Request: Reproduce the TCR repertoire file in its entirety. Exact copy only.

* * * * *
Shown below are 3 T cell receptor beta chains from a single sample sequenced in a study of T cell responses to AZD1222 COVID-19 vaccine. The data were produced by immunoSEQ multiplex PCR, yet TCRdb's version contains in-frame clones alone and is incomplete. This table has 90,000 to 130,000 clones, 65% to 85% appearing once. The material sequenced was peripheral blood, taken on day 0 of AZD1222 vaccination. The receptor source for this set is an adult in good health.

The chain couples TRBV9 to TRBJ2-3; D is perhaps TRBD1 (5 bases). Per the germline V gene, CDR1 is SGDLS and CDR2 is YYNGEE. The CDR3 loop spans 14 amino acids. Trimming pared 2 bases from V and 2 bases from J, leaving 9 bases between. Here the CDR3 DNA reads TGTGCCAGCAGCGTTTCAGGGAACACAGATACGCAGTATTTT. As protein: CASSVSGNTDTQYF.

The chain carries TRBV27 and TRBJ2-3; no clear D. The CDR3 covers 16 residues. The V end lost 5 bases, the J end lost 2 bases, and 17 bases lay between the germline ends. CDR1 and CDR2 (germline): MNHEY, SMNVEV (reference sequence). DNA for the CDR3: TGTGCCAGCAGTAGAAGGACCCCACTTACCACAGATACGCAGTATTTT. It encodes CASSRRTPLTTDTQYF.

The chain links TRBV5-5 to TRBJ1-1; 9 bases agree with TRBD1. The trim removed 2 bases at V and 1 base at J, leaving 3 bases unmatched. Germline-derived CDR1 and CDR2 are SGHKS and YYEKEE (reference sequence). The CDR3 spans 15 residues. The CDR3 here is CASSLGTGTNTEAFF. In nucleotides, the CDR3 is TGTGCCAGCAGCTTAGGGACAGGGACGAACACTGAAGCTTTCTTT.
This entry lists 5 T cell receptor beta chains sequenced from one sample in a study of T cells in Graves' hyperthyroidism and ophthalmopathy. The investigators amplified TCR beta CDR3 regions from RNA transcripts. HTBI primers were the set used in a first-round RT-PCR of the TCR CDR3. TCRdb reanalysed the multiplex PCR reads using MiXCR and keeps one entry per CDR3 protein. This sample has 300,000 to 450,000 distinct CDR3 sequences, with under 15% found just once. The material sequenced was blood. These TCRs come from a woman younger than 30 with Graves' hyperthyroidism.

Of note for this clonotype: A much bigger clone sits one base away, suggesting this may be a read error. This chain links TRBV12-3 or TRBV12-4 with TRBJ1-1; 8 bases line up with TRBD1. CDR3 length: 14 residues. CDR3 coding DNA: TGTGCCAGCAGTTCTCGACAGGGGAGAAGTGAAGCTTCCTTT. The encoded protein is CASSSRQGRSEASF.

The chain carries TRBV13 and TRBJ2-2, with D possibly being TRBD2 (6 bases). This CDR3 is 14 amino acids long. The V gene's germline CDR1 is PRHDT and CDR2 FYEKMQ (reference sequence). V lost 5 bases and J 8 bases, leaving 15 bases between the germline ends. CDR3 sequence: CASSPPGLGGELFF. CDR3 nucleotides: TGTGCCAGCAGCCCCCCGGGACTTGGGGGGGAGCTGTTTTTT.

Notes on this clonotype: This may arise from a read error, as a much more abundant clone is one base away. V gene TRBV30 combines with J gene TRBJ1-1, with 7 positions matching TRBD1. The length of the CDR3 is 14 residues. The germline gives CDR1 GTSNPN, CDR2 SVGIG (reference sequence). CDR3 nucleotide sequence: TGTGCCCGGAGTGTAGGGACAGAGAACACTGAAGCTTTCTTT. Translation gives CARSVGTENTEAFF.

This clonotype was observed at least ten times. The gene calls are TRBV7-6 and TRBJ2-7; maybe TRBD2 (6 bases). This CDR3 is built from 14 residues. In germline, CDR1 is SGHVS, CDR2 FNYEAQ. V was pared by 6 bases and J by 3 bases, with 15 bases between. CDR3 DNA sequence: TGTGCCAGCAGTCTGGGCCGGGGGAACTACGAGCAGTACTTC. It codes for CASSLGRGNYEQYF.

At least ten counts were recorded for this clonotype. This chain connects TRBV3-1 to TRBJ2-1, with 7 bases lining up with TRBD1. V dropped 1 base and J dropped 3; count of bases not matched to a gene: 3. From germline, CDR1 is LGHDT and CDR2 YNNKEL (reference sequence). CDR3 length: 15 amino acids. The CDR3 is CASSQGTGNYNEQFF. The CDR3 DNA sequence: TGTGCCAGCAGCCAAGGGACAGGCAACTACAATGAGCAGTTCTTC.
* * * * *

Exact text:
Shown below are 3 T cell receptor beta chains from a single sample sequenced in a study of T cell responses to AZD1222 COVID-19 vaccine. The data were produced by immunoSEQ multiplex PCR, yet TCRdb's version contains in-frame clones alone and is incomplete. This table has 90,000 to 130,000 clones, 65% to 85% appearing once. The material sequenced was peripheral blood, taken on day 0 of AZD1222 vaccination. The receptor source for this set is an adult in good health.

The chain couples TRBV9 to TRBJ2-3; D is perhaps TRBD1 (5 bases). Per the germline V gene, CDR1 is SGDLS and CDR2 is YYNGEE. The CDR3 loop spans 14 amino acids. Trimming pared 2 bases from V and 2 bases from J, leaving 9 bases between. Here the CDR3 DNA reads TGTGCCAGCAGCGTTTCAGGGAACACAGATACGCAGTATTTT. As protein: CASSVSGNTDTQYF.

The chain carries TRBV27 and TRBJ2-3; no clear D. The CDR3 covers 16 residues. The V end lost 5 bases, the J end lost 2 bases, and 17 bases lay between the germline ends. CDR1 and CDR2 (germline): MNHEY, SMNVEV (reference sequence). DNA for the CDR3: TGTGCCAGCAGTAGAAGGACCCCACTTACCACAGATACGCAGTATTTT. It encodes CASSRRTPLTTDTQYF.

The chain links TRBV5-5 to TRBJ1-1; 9 bases agree with TRBD1. The trim removed 2 bases at V and 1 base at J, leaving 3 bases unmatched. Germline-derived CDR1 and CDR2 are SGHKS and YYEKEE (reference sequence). The CDR3 spans 15 residues. The CDR3 here is CASSLGTGTNTEAFF. In nucleotides, the CDR3 is TGTGCCAGCAGCTTAGGGACAGGGACGAACACTGAAGCTTTCTTT.
This entry lists 5 T cell receptor beta chains sequenced from one sample in a study of T cells in Graves' hyperthyroidism and ophthalmopathy. The investigators amplified TCR beta CDR3 regions from RNA transcripts. HTBI primers were the set used in a first-round RT-PCR of the TCR CDR3. TCRdb reanalysed the multiplex PCR reads using MiXCR and keeps one entry per CDR3 protein. This sample has 300,000 to 450,000 distinct CDR3 sequences, with under 15% found just once. The material sequenced was blood. These TCRs come from a woman younger than 30 with Graves' hyperthyroidism.

Of note for this clonotype: A much bigger clone sits one base away, suggesting this may be a read error. This chain links TRBV12-3 or TRBV12-4 with TRBJ1-1; 8 bases line up with TRBD1. CDR3 length: 14 residues. CDR3 coding DNA: TGTGCCAGCAGTTCTCGACAGGGGAGAAGTGAAGCTTCCTTT. The encoded protein is CASSSRQGRSEASF.

The chain carries TRBV13 and TRBJ2-2, with D possibly being TRBD2 (6 bases). This CDR3 is 14 amino acids long. The V gene's germline CDR1 is PRHDT and CDR2 FYEKMQ (reference sequence). V lost 5 bases and J 8 bases, leaving 15 bases between the germline ends. CDR3 sequence: CASSPPGLGGELFF. CDR3 nucleotides: TGTGCCAGCAGCCCCCCGGGACTTGGGGGGGAGCTGTTTTTT.

Notes on this clonotype: This may arise from a read error, as a much more abundant clone is one base away. V gene TRBV30 combines with J gene TRBJ1-1, with 7 positions matching TRBD1. The length of the CDR3 is 14 residues. The germline gives CDR1 GTSNPN, CDR2 SVGIG (reference sequence). CDR3 nucleotide sequence: TGTGCCCGGAGTGTAGGGACAGAGAACACTGAAGCTTTCTTT. Translation gives CARSVGTENTEAFF.

This clonotype was observed at least ten times. The gene calls are TRBV7-6 and TRBJ2-7; maybe TRBD2 (6 bases). This CDR3 is built from 14 residues. In germline, CDR1 is SGHVS, CDR2 FNYEAQ. V was pared by 6 bases and J by 3 bases, with 15 bases between. CDR3 DNA sequence: TGTGCCAGCAGTCTGGGCCGGGGGAACTACGAGCAGTACTTC. It codes for CASSLGRGNYEQYF.

At least ten counts were recorded for this clonotype. This chain connects TRBV3-1 to TRBJ2-1, with 7 bases lining up with TRBD1. V dropped 1 base and J dropped 3; count of bases not matched to a gene: 3. From germline, CDR1 is LGHDT and CDR2 YNNKEL (reference sequence). CDR3 length: 15 amino acids. The CDR3 is CASSQGTGNYNEQFF. The CDR3 DNA sequence: TGTGCCAGCAGCCAAGGGACAGGCAACTACAATGAGCAGTTCTTC.